An Iranian rapper, an Indian fact-checker and an Afghan with a motorbike classroom. One thing that connects these three is the time they’ve spent, or are still spending, behind bars. The other is that they all took home Freedom of Expression Awards last night. We’d like to spend this article introducing you to these champions of free expression, as well as honouring our Trustee Award winner, who needs no introduction. Who else could it be but Sir Salman Rushdie?
Every year when we gather in London to celebrate these annual awards and the relative safety we feel is in stark contrast to the positions our awards nominees find themselves in. This year was no different.
Toomaj Salehi, a well-known hip-hop artist from Iran, took home the 2023 Arts Award. Even if we’d wanted to bring Salehi to London to receive his award, it would have been impossible. Right now, as you read this, he is in jail for “corruption on earth”, and he’ll stay there for a further five-and-a-half years. Salehi sings about injustice and abuses by the Iranian authorities — even earlier arrests didn’t stop him from standing up to atrocities through his music. After supporting protests after the death of Jina “Mahsa” Amini, Salehi was once again arrested, this time violently, and it’s believed he was tortured into a false confession. Although he is still locked away, his music is not silenced, and you can listen to it here.
Our Campaigning Award winner comes from Afghanistan, the brilliant Matiullah Wesa. Through his organisation Pen Path, Wesa has been protecting education in the country, even more so after the Taliban takeover. Since 2009, he has re-opened over 100 schools closed by the Taliban in remote villages, as well as establishing new ones. He’s given pens and books to hundreds of thousands of children, and set up libraries in rural areas. And he’s set out on a motorbike, using it as a mobile classroom, complete with a computer screen, speakers and bookcase. But in March this year, he was detained by the Taliban and had his house raided. Seven months later there’s no sign of release. His family has not been allowed to visit him.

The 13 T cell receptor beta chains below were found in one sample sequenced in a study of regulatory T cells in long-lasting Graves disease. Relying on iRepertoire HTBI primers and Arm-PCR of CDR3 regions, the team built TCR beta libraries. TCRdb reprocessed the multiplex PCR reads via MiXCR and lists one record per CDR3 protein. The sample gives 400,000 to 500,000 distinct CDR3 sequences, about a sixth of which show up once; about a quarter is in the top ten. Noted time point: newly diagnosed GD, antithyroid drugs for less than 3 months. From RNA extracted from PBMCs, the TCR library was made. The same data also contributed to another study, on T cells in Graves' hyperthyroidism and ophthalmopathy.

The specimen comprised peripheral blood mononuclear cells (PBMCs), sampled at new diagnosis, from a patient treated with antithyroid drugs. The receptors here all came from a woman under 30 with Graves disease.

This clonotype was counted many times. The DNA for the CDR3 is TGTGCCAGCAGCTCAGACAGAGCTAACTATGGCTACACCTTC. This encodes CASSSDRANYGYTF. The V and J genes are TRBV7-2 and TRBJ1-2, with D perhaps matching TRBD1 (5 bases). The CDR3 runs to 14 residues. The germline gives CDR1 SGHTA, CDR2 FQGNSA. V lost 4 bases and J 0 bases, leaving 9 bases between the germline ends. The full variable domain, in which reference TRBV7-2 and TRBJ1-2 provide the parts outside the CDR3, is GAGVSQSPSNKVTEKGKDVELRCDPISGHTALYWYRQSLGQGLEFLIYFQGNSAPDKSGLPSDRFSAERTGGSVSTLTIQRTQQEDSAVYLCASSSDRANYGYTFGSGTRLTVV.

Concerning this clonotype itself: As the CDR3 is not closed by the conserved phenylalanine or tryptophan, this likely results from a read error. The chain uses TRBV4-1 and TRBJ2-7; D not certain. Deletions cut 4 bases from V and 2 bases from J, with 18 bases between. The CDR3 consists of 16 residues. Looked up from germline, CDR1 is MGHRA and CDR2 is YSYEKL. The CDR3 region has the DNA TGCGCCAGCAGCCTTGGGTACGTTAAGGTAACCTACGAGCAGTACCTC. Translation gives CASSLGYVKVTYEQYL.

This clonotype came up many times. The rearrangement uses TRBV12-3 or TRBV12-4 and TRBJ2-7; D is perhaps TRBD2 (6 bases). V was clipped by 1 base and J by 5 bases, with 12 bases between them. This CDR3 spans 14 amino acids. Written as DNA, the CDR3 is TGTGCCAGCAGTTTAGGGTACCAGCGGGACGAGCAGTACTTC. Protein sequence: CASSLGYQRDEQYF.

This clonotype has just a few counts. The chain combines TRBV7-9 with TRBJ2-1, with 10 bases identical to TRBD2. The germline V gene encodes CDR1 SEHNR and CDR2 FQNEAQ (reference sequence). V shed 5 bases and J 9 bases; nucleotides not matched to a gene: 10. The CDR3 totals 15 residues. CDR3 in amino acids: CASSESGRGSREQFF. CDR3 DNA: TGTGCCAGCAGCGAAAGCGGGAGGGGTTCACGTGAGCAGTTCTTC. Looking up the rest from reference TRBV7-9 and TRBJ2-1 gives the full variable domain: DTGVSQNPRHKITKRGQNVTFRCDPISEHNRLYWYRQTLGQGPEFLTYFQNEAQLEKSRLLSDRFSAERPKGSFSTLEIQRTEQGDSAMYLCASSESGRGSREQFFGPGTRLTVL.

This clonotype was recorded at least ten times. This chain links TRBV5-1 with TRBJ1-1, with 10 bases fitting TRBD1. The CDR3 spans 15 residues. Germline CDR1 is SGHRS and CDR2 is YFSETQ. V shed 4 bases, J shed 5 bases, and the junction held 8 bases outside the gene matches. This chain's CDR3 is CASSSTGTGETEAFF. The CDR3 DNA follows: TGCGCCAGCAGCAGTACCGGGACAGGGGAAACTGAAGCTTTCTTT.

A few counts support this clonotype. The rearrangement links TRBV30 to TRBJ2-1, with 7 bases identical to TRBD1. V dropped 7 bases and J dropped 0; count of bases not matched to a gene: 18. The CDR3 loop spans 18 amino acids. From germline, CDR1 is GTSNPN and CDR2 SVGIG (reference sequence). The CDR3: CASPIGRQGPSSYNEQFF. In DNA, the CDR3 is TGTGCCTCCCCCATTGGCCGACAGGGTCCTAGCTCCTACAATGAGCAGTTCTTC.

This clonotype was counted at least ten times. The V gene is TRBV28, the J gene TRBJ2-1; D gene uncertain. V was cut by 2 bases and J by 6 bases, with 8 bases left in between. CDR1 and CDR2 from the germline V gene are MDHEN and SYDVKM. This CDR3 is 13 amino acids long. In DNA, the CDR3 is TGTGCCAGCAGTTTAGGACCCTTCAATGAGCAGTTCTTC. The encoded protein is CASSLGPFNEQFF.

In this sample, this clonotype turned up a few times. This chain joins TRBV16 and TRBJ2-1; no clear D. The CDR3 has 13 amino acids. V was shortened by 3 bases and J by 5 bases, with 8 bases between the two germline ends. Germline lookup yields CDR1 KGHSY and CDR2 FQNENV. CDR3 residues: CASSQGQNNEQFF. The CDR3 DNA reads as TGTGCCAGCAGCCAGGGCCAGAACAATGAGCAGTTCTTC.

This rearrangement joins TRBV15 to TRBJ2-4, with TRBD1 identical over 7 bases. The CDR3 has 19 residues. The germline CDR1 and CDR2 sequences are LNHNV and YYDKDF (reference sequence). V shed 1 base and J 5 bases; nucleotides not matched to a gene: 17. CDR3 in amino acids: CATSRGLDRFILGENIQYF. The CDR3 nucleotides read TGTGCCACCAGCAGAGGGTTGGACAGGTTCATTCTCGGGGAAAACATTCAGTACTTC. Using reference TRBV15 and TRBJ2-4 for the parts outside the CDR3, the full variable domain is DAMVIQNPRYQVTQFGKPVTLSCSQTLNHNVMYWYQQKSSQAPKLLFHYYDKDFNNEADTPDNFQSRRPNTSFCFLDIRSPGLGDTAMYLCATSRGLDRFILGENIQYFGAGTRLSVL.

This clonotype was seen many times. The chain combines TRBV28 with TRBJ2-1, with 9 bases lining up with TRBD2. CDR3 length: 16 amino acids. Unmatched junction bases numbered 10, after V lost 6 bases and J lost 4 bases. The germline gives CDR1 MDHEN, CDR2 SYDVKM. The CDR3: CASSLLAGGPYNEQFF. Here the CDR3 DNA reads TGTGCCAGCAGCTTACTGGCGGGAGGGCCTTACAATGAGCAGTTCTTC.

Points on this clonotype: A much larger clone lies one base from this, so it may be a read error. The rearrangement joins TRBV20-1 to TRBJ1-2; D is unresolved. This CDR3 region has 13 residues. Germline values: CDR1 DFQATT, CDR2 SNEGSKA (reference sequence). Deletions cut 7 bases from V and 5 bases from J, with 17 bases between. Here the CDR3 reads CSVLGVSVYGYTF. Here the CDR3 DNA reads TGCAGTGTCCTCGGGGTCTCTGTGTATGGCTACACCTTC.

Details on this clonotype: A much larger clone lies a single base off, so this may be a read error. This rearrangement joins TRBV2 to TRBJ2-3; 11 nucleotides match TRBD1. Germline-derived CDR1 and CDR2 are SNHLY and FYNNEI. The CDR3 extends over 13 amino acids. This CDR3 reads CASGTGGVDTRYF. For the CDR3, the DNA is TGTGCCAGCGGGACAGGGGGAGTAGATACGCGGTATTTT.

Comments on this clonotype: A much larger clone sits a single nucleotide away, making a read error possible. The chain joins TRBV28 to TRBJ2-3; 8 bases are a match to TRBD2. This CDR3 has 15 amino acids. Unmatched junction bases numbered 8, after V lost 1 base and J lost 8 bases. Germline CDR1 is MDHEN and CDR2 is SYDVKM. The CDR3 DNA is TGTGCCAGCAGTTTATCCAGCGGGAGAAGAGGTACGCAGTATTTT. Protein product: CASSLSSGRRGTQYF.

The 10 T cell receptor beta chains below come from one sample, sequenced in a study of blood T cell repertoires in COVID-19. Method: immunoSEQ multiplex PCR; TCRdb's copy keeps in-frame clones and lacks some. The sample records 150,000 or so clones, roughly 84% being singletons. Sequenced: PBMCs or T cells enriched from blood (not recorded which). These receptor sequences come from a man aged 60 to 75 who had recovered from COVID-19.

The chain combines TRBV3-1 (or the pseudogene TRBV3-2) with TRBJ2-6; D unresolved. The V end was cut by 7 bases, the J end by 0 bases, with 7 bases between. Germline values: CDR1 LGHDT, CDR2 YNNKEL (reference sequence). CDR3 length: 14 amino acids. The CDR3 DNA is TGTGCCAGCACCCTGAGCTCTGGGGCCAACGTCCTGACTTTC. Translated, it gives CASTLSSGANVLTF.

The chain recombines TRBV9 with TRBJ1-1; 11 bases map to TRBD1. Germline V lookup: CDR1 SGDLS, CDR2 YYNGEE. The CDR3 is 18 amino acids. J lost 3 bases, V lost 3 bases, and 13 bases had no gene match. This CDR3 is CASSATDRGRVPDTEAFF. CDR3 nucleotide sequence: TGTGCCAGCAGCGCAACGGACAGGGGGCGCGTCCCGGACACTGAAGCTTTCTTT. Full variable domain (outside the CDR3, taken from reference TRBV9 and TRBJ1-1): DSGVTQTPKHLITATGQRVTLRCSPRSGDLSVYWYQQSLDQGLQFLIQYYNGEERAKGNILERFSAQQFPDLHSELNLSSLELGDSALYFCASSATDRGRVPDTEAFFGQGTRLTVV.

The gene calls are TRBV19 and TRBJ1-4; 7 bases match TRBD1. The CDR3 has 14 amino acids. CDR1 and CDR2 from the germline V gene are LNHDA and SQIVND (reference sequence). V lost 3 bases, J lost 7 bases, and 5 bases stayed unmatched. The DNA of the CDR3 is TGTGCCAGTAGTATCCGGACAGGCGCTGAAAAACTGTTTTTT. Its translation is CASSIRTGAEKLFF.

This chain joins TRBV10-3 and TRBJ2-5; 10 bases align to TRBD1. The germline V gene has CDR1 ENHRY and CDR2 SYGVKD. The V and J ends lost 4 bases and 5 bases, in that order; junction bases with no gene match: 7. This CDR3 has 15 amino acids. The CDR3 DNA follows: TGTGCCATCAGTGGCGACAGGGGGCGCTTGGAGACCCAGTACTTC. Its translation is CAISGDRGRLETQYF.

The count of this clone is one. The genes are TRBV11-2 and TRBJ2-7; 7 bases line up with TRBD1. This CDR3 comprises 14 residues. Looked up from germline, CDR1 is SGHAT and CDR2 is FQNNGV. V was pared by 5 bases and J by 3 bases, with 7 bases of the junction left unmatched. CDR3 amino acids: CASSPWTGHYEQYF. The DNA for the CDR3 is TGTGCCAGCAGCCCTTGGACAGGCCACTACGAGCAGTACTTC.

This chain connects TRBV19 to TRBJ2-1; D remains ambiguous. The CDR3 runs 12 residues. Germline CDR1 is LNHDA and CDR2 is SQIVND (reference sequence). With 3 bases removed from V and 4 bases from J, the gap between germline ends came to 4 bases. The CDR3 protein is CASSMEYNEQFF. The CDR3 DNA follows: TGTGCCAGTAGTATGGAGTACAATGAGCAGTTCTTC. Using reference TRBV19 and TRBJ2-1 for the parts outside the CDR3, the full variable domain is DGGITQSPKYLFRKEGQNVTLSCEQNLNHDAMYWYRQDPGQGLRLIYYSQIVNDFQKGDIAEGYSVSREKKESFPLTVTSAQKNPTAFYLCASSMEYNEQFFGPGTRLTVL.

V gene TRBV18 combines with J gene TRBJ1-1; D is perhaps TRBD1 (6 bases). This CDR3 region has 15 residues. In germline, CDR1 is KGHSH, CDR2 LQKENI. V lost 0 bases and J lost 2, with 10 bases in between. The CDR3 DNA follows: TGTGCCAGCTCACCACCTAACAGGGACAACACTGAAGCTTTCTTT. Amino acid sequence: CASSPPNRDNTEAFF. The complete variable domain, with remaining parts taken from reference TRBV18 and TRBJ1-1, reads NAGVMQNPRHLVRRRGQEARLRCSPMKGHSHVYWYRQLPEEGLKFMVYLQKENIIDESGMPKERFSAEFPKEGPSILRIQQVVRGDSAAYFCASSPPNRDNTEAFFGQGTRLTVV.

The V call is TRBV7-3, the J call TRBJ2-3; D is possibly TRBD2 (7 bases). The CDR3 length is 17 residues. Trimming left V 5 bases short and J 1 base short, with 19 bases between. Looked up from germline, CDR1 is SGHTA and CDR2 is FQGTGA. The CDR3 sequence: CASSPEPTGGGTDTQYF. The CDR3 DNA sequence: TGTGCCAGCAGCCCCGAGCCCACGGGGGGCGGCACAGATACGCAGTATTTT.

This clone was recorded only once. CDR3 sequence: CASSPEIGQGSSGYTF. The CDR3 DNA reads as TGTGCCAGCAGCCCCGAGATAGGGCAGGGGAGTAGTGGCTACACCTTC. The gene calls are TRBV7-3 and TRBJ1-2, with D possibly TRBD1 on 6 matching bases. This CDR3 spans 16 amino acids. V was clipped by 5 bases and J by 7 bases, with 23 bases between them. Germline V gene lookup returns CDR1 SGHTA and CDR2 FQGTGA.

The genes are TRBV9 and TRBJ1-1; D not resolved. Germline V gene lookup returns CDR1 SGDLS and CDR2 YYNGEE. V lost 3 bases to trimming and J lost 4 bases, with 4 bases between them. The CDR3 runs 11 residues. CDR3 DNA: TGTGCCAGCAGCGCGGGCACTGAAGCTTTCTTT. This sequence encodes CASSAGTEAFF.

This year’s Journalism Award winner is Mohammed Zubair. He co-founded the fact-checking platform Alt News, set up to dismantle propaganda networks and debunk fake news. After setting its sights on political fact-checking and amplifying dissidents, the outlet came under pressure from the outside. And it wasn’t long before Zubair himself became a target. He was arrested in June 2022 for a tweet, and bailed. But every time he was released on bail, he was arrested again for something else — a cycle which lasted for almost a month. No doubt a very long time when you’re in and out of prison.
It’s not often that we mention Colin Firth in Index, but today we have good reason. He joined our chair Trevor Phillips on stage last night to present the Trustees Award, which was given to a bastion of free expression, novelist Sir Salman Rushdie. It won’t be news to Index readers that Rushdie has faced appalling threats to his life since publishing The Satanic Verses, the most serious of which was an attempted murder in New York last summer, leaving him blind in one eye. This week, Rushdie announced an upcoming release of a memoir about the attack. Understandably, Rushdie did not attend our event, but he did leave us with a video message. To round up our newsletter this week, we’d like to leave you with a few of his words:
“My connection with Index goes back really a long way…something like 40 years on and off that we have done things together. You know, I can’t avoid saying that the work is more important than ever because it seems like the urge to censor is stronger than ever and doesn’t come only from one direction. It comes from every possible direction, from the young and the old, the left and the right, and needs to be resisted as strongly as ever.”